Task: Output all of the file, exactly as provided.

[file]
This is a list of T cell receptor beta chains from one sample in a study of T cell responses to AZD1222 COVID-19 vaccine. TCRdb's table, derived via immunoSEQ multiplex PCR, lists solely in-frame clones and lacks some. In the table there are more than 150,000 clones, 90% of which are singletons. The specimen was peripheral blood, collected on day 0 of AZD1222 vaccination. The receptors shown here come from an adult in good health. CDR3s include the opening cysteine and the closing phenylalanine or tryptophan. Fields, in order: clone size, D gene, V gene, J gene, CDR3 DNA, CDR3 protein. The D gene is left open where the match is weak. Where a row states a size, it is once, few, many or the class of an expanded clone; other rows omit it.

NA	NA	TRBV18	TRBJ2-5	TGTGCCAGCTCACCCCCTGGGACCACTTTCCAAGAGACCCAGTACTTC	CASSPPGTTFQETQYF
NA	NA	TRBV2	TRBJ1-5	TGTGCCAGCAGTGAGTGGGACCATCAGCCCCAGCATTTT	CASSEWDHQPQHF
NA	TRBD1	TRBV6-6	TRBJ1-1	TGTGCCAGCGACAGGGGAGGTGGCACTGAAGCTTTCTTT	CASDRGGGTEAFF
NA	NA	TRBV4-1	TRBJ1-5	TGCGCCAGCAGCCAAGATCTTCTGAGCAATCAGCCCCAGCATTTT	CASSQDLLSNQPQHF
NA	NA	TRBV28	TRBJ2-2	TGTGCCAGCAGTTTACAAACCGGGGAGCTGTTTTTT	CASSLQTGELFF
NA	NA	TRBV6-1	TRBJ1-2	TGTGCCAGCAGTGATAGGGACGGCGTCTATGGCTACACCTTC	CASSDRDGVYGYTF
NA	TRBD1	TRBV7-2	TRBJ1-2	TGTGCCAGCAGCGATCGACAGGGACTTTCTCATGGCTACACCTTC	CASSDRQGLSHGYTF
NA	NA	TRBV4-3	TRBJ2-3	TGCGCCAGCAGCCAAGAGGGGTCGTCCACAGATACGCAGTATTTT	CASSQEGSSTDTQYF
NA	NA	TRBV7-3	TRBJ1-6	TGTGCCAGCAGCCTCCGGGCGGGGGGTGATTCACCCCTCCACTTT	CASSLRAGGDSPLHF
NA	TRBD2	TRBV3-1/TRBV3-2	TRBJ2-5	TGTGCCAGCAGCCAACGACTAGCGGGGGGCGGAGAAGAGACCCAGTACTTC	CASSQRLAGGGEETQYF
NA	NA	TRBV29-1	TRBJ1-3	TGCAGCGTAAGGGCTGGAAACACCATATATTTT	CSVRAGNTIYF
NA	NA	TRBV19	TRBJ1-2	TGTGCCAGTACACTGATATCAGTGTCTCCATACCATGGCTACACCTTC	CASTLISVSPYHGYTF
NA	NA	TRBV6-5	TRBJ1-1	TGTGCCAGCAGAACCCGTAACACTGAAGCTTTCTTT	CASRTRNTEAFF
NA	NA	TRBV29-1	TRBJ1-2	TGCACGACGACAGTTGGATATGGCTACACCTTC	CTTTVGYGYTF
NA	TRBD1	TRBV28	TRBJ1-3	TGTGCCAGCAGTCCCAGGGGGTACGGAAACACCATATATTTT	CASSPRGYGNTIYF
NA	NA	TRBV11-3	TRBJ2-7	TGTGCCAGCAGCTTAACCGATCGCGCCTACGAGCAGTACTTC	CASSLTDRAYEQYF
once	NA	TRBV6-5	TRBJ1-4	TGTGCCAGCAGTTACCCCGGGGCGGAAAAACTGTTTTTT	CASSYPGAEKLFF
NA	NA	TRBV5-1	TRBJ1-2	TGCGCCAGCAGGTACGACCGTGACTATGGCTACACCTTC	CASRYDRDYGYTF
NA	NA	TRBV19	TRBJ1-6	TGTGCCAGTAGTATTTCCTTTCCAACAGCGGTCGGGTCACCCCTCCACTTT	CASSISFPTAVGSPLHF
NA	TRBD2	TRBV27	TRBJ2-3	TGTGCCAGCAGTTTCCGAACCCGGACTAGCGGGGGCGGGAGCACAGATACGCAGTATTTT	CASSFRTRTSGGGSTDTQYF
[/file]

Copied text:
This is a list of T cell receptor beta chains from one sample in a study of T cell responses to AZD1222 COVID-19 vaccine. TCRdb's table, derived via immunoSEQ multiplex PCR, lists solely in-frame clones and lacks some. In the table there are more than 150,000 clones, 90% of which are singletons. The specimen was peripheral blood, collected on day 0 of AZD1222 vaccination. The receptors shown here come from an adult in good health. CDR3s include the opening cysteine and the closing phenylalanine or tryptophan. Fields, in order: clone size, D gene, V gene, J gene, CDR3 DNA, CDR3 protein. The D gene is left open where the match is weak. Where a row states a size, it is once, few, many or the class of an expanded clone; other rows omit it.

NA	NA	TRBV18	TRBJ2-5	TGTGCCAGCTCACCCCCTGGGACCACTTTCCAAGAGACCCAGTACTTC	CASSPPGTTFQETQYF
NA	NA	TRBV2	TRBJ1-5	TGTGCCAGCAGTGAGTGGGACCATCAGCCCCAGCATTTT	CASSEWDHQPQHF
NA	TRBD1	TRBV6-6	TRBJ1-1	TGTGCCAGCGACAGGGGAGGTGGCACTGAAGCTTTCTTT	CASDRGGGTEAFF
NA	NA	TRBV4-1	TRBJ1-5	TGCGCCAGCAGCCAAGATCTTCTGAGCAATCAGCCCCAGCATTTT	CASSQDLLSNQPQHF
NA	NA	TRBV28	TRBJ2-2	TGTGCCAGCAGTTTACAAACCGGGGAGCTGTTTTTT	CASSLQTGELFF
NA	NA	TRBV6-1	TRBJ1-2	TGTGCCAGCAGTGATAGGGACGGCGTCTATGGCTACACCTTC	CASSDRDGVYGYTF
NA	TRBD1	TRBV7-2	TRBJ1-2	TGTGCCAGCAGCGATCGACAGGGACTTTCTCATGGCTACACCTTC	CASSDRQGLSHGYTF
NA	NA	TRBV4-3	TRBJ2-3	TGCGCCAGCAGCCAAGAGGGGTCGTCCACAGATACGCAGTATTTT	CASSQEGSSTDTQYF
NA	NA	TRBV7-3	TRBJ1-6	TGTGCCAGCAGCCTCCGGGCGGGGGGTGATTCACCCCTCCACTTT	CASSLRAGGDSPLHF
NA	TRBD2	TRBV3-1/TRBV3-2	TRBJ2-5	TGTGCCAGCAGCCAACGACTAGCGGGGGGCGGAGAAGAGACCCAGTACTTC	CASSQRLAGGGEETQYF
NA	NA	TRBV29-1	TRBJ1-3	TGCAGCGTAAGGGCTGGAAACACCATATATTTT	CSVRAGNTIYF
NA	NA	TRBV19	TRBJ1-2	TGTGCCAGTACACTGATATCAGTGTCTCCATACCATGGCTACACCTTC	CASTLISVSPYHGYTF
NA	NA	TRBV6-5	TRBJ1-1	TGTGCCAGCAGAACCCGTAACACTGAAGCTTTCTTT	CASRTRNTEAFF
NA	NA	TRBV29-1	TRBJ1-2	TGCACGACGACAGTTGGATATGGCTACACCTTC	CTTTVGYGYTF
NA	TRBD1	TRBV28	TRBJ1-3	TGTGCCAGCAGTCCCAGGGGGTACGGAAACACCATATATTTT	CASSPRGYGNTIYF
NA	NA	TRBV11-3	TRBJ2-7	TGTGCCAGCAGCTTAACCGATCGCGCCTACGAGCAGTACTTC	CASSLTDRAYEQYF
once	NA	TRBV6-5	TRBJ1-4	TGTGCCAGCAGTTACCCCGGGGCGGAAAAACTGTTTTTT	CASSYPGAEKLFF
NA	NA	TRBV5-1	TRBJ1-2	TGCGCCAGCAGGTACGACCGTGACTATGGCTACACCTTC	CASRYDRDYGYTF
NA	NA	TRBV19	TRBJ1-6	TGTGCCAGTAGTATTTCCTTTCCAACAGCGGTCGGGTCACCCCTCCACTTT	CASSISFPTAVGSPLHF
NA	TRBD2	TRBV27	TRBJ2-3	TGTGCCAGCAGTTTCCGAACCCGGACTAGCGGGGGCGGGAGCACAGATACGCAGTATTTT	CASSFRTRTSGGGSTDTQYF